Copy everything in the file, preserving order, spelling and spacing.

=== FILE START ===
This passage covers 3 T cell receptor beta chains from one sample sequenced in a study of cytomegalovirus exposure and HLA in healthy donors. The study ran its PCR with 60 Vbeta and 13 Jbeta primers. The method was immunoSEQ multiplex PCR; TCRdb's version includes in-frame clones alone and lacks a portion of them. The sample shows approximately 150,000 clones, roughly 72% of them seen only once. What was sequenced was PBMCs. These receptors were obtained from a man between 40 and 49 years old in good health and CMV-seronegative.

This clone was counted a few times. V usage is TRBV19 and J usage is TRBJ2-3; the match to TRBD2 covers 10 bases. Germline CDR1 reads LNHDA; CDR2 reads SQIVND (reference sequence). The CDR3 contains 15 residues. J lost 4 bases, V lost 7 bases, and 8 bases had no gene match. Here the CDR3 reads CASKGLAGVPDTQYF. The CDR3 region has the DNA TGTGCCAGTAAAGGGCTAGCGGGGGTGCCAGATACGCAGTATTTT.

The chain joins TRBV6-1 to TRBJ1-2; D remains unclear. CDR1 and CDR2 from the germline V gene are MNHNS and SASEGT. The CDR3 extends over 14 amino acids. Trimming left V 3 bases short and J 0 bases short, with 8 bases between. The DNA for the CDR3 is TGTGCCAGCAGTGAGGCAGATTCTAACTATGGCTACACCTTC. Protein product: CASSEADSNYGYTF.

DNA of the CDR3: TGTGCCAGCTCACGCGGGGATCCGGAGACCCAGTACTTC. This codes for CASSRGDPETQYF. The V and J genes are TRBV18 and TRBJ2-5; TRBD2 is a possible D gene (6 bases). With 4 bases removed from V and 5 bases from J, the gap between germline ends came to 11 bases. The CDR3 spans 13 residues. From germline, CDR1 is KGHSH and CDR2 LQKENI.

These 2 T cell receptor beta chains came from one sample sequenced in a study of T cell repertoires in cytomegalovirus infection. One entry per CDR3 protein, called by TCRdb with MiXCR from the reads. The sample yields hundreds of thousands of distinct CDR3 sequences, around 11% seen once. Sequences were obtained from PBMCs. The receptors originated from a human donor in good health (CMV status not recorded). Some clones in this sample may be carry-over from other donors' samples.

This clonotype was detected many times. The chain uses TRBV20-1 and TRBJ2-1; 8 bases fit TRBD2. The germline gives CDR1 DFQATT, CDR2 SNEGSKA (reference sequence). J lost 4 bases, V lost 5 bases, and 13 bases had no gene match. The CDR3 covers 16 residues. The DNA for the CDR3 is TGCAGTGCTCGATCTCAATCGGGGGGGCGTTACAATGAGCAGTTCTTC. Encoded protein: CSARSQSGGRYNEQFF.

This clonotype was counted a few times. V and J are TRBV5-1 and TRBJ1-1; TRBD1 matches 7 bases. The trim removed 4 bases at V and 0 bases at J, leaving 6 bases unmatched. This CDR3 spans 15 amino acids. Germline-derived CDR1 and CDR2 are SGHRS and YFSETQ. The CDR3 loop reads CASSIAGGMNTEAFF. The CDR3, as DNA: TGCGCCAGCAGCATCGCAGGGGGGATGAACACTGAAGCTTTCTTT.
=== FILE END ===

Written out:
This passage covers 3 T cell receptor beta chains from one sample sequenced in a study of cytomegalovirus exposure and HLA in healthy donors. The study ran its PCR with 60 Vbeta and 13 Jbeta primers. The method was immunoSEQ multiplex PCR; TCRdb's version includes in-frame clones alone and lacks a portion of them. The sample shows approximately 150,000 clones, roughly 72% of them seen only once. What was sequenced was PBMCs. These receptors were obtained from a man between 40 and 49 years old in good health and CMV-seronegative.

This clone was counted a few times. V usage is TRBV19 and J usage is TRBJ2-3; the match to TRBD2 covers 10 bases. Germline CDR1 reads LNHDA; CDR2 reads SQIVND (reference sequence). The CDR3 contains 15 residues. J lost 4 bases, V lost 7 bases, and 8 bases had no gene match. Here the CDR3 reads CASKGLAGVPDTQYF. The CDR3 region has the DNA TGTGCCAGTAAAGGGCTAGCGGGGGTGCCAGATACGCAGTATTTT.

The chain joins TRBV6-1 to TRBJ1-2; D remains unclear. CDR1 and CDR2 from the germline V gene are MNHNS and SASEGT. The CDR3 extends over 14 amino acids. Trimming left V 3 bases short and J 0 bases short, with 8 bases between. The DNA for the CDR3 is TGTGCCAGCAGTGAGGCAGATTCTAACTATGGCTACACCTTC. Protein product: CASSEADSNYGYTF.

DNA of the CDR3: TGTGCCAGCTCACGCGGGGATCCGGAGACCCAGTACTTC. This codes for CASSRGDPETQYF. The V and J genes are TRBV18 and TRBJ2-5; TRBD2 is a possible D gene (6 bases). With 4 bases removed from V and 5 bases from J, the gap between germline ends came to 11 bases. The CDR3 spans 13 residues. From germline, CDR1 is KGHSH and CDR2 LQKENI.

These 2 T cell receptor beta chains came from one sample sequenced in a study of T cell repertoires in cytomegalovirus infection. One entry per CDR3 protein, called by TCRdb with MiXCR from the reads. The sample yields hundreds of thousands of distinct CDR3 sequences, around 11% seen once. Sequences were obtained from PBMCs. The receptors originated from a human donor in good health (CMV status not recorded). Some clones in this sample may be carry-over from other donors' samples.

This clonotype was detected many times. The chain uses TRBV20-1 and TRBJ2-1; 8 bases fit TRBD2. The germline gives CDR1 DFQATT, CDR2 SNEGSKA (reference sequence). J lost 4 bases, V lost 5 bases, and 13 bases had no gene match. The CDR3 covers 16 residues. The DNA for the CDR3 is TGCAGTGCTCGATCTCAATCGGGGGGGCGTTACAATGAGCAGTTCTTC. Encoded protein: CSARSQSGGRYNEQFF.

This clonotype was counted a few times. V and J are TRBV5-1 and TRBJ1-1; TRBD1 matches 7 bases. The trim removed 4 bases at V and 0 bases at J, leaving 6 bases unmatched. This CDR3 spans 15 amino acids. Germline-derived CDR1 and CDR2 are SGHRS and YFSETQ. The CDR3 loop reads CASSIAGGMNTEAFF. The CDR3, as DNA: TGCGCCAGCAGCATCGCAGGGGGGATGAACACTGAAGCTTTCTTT.